The Geneva II Conference refused an independent Kurdish delegation and the Kurds were generally disappointed over this behavior, and some have regarded this as another betrayal of the international community. As an answer to Geneva II, the Kurds declared a self-rule canton of Jazeera on the first day of the conference and later declared other self-rule cantons of Kobani and Afrin. Thus, the Kurdish territory is divided over three cantons of self-rule. Whether the model is a sort of copy of Switzerland’s federal model or a different self-rule system is not yet clear. While the main participants of the conference suffered from disagreements between opposition groups and the Assad regime’s delegation, the Kurds have made significant steps forward in proposing a model for post-Assad Syria. Arab and other ethnic minority groups in the area have representatives in the governments and parliaments of the cantons. The Kurds are seeing their steps as a part of the total solution to the Syrian crisis, and the creation of self-rule cantons is a proposal for the future political system. The suggested political system is expected to meet rigid resistance from the Arab majority and regional states, especially Turkey. Therefore, recognition of the Kurdish proposal in Syria will not be easy, and implementation of the model will be tough and problematic. The proposal is optimistic and ambitious, so it can act as the inspiration for a political system that will meet the ethnic groups’ interests and create political harmony and stability in Syria.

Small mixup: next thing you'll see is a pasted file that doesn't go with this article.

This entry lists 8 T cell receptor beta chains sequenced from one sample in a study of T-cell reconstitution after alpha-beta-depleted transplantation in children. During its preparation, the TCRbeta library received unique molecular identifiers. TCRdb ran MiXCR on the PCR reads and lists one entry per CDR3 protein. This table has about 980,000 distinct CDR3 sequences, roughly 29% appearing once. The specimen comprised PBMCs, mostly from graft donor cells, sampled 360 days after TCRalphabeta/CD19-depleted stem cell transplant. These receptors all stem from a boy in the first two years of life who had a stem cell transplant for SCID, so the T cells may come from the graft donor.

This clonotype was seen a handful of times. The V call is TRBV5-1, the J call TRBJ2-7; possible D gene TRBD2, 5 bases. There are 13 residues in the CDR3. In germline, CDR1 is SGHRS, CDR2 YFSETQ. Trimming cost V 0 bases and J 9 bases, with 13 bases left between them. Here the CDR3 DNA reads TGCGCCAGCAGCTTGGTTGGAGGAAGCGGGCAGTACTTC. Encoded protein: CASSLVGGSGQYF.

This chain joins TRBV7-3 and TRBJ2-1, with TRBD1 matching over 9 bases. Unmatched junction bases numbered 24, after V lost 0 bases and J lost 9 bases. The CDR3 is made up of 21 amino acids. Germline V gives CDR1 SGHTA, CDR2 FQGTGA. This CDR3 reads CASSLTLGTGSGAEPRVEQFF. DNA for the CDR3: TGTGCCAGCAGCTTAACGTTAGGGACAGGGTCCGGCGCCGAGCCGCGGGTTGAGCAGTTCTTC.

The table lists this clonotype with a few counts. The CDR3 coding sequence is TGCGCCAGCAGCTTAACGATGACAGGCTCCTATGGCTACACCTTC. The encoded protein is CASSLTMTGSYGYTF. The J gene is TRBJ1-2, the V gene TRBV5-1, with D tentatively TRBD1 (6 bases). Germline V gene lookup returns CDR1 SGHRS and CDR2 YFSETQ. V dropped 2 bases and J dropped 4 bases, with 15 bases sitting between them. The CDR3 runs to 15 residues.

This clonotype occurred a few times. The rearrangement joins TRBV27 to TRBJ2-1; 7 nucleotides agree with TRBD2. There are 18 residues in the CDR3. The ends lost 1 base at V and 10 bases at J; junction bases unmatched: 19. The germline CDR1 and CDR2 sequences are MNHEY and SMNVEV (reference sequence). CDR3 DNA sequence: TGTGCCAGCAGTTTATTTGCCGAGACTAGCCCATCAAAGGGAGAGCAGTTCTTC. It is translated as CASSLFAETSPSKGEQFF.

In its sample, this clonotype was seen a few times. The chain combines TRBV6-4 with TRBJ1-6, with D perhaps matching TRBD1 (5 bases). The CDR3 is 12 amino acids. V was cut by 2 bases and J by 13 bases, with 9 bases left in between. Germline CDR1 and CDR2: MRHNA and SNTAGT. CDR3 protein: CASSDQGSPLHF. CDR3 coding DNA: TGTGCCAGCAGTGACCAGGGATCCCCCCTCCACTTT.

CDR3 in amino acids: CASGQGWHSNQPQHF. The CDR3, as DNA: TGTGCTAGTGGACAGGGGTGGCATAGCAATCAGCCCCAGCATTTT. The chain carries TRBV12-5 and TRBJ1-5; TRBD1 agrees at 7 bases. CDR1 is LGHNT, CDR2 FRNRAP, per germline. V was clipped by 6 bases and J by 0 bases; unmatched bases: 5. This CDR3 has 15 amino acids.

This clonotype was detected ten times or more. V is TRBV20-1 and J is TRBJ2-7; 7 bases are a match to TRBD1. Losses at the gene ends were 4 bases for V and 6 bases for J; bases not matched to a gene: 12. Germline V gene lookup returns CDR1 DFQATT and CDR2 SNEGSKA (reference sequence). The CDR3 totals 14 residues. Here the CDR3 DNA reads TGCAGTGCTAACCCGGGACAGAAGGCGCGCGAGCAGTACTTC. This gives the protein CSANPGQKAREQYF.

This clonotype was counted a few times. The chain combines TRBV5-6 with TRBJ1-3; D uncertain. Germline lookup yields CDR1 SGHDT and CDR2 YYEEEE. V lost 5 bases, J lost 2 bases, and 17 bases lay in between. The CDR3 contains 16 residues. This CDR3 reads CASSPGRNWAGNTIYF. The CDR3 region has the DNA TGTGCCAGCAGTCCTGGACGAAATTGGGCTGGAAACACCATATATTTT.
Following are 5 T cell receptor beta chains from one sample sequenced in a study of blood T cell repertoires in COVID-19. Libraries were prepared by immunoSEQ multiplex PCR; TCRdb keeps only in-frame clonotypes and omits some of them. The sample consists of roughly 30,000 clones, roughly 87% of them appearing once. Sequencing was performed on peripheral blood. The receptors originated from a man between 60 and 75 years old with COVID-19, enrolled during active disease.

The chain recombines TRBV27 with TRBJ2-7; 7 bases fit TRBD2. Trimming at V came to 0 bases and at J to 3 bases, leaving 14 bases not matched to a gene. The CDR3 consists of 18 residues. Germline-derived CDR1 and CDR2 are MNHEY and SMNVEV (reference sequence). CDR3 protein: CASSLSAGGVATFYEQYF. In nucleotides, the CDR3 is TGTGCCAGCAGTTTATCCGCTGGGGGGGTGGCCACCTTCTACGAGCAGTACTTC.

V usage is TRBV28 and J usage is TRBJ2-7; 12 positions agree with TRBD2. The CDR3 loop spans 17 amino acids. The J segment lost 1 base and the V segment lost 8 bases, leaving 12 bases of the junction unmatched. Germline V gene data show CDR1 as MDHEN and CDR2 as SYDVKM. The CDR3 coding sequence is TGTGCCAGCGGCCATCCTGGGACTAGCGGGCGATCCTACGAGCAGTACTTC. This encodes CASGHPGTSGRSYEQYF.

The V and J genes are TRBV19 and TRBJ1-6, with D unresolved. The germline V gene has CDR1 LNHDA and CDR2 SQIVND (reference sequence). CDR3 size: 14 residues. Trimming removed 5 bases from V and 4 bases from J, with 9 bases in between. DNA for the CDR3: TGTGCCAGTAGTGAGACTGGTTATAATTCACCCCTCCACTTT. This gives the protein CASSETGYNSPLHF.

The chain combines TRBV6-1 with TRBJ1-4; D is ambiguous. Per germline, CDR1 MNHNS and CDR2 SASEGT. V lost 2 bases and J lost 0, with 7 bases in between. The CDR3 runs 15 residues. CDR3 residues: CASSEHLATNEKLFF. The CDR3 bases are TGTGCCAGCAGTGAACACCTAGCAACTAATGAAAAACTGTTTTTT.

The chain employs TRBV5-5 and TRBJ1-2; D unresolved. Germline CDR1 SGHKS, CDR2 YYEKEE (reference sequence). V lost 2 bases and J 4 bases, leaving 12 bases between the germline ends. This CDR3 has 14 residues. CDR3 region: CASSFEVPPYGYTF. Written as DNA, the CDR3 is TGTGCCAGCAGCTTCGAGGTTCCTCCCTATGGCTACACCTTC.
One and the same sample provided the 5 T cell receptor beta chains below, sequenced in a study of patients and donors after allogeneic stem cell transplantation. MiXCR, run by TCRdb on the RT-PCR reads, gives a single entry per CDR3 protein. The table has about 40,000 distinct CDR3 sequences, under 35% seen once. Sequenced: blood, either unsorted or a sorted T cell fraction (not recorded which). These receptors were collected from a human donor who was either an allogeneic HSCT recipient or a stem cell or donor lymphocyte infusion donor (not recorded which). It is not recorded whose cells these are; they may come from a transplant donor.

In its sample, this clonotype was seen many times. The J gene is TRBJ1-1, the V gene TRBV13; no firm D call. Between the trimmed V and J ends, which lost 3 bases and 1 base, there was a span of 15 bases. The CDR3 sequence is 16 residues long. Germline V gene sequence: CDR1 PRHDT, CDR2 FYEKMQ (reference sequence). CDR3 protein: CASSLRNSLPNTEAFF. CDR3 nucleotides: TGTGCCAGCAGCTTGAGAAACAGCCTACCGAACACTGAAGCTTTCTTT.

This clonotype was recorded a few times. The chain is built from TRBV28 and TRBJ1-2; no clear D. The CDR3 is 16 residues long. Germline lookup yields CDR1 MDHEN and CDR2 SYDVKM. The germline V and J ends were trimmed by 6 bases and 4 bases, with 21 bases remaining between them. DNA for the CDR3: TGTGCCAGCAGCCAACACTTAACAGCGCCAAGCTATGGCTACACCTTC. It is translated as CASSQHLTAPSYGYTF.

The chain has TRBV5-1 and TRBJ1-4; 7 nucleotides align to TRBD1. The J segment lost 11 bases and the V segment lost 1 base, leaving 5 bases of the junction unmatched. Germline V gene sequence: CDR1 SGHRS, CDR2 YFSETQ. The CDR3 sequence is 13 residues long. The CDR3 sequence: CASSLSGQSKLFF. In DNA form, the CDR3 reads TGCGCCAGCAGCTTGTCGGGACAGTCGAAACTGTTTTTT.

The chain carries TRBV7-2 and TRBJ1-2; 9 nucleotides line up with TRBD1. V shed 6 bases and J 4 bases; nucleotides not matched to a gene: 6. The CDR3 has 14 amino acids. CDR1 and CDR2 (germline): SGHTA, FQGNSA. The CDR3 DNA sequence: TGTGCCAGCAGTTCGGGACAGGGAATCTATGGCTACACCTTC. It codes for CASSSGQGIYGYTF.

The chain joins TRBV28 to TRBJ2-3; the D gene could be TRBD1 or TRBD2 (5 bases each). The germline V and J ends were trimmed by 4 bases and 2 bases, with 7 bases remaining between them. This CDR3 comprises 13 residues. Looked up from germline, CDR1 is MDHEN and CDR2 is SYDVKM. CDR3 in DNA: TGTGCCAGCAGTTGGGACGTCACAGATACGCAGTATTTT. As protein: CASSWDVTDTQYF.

While the international community once again failed to save the Syrian people from more disasters, the Kurds have managed to protect their territory from destruction. This is strong evidence of the Kurdish people’s will and commitment to the political course.

The American and Iraqi opposition leaders failed to meet the aspirations of the different ethnic groups in Iraq. They pushed the transition period forward and ignored major faults such as the Sunni Arab boycott and Kurdish self-determination, and we can now clearly see the failure.

A democratic way out of the Syrian crisis requires a comprehensive solution that addresses the aspirations of all ethnic groups in Syria. Reconciliation requires acceptance of the rights of the minorities, who constitute a significant part of the Syrian people. Acceptance and recognition of the Kurdish issue and a constructive constitutional acknowledgment of minority rights will help the Kurds, the Arab majority, and other ethnic groups leave the past murky history behind and create a better Syria.

(1) Post-Assad Syria Needs Recognition of Diversity in a New Political System, 7. August, 2012, available at

Shakhawan Shorash was born in Hawler in Southern Kurdistan. He is a freelance writer with a BA in political science from Southern University of Denmark (Odense) and a Masters degree in political science from the University of Copenhagen.

Copyright © 2013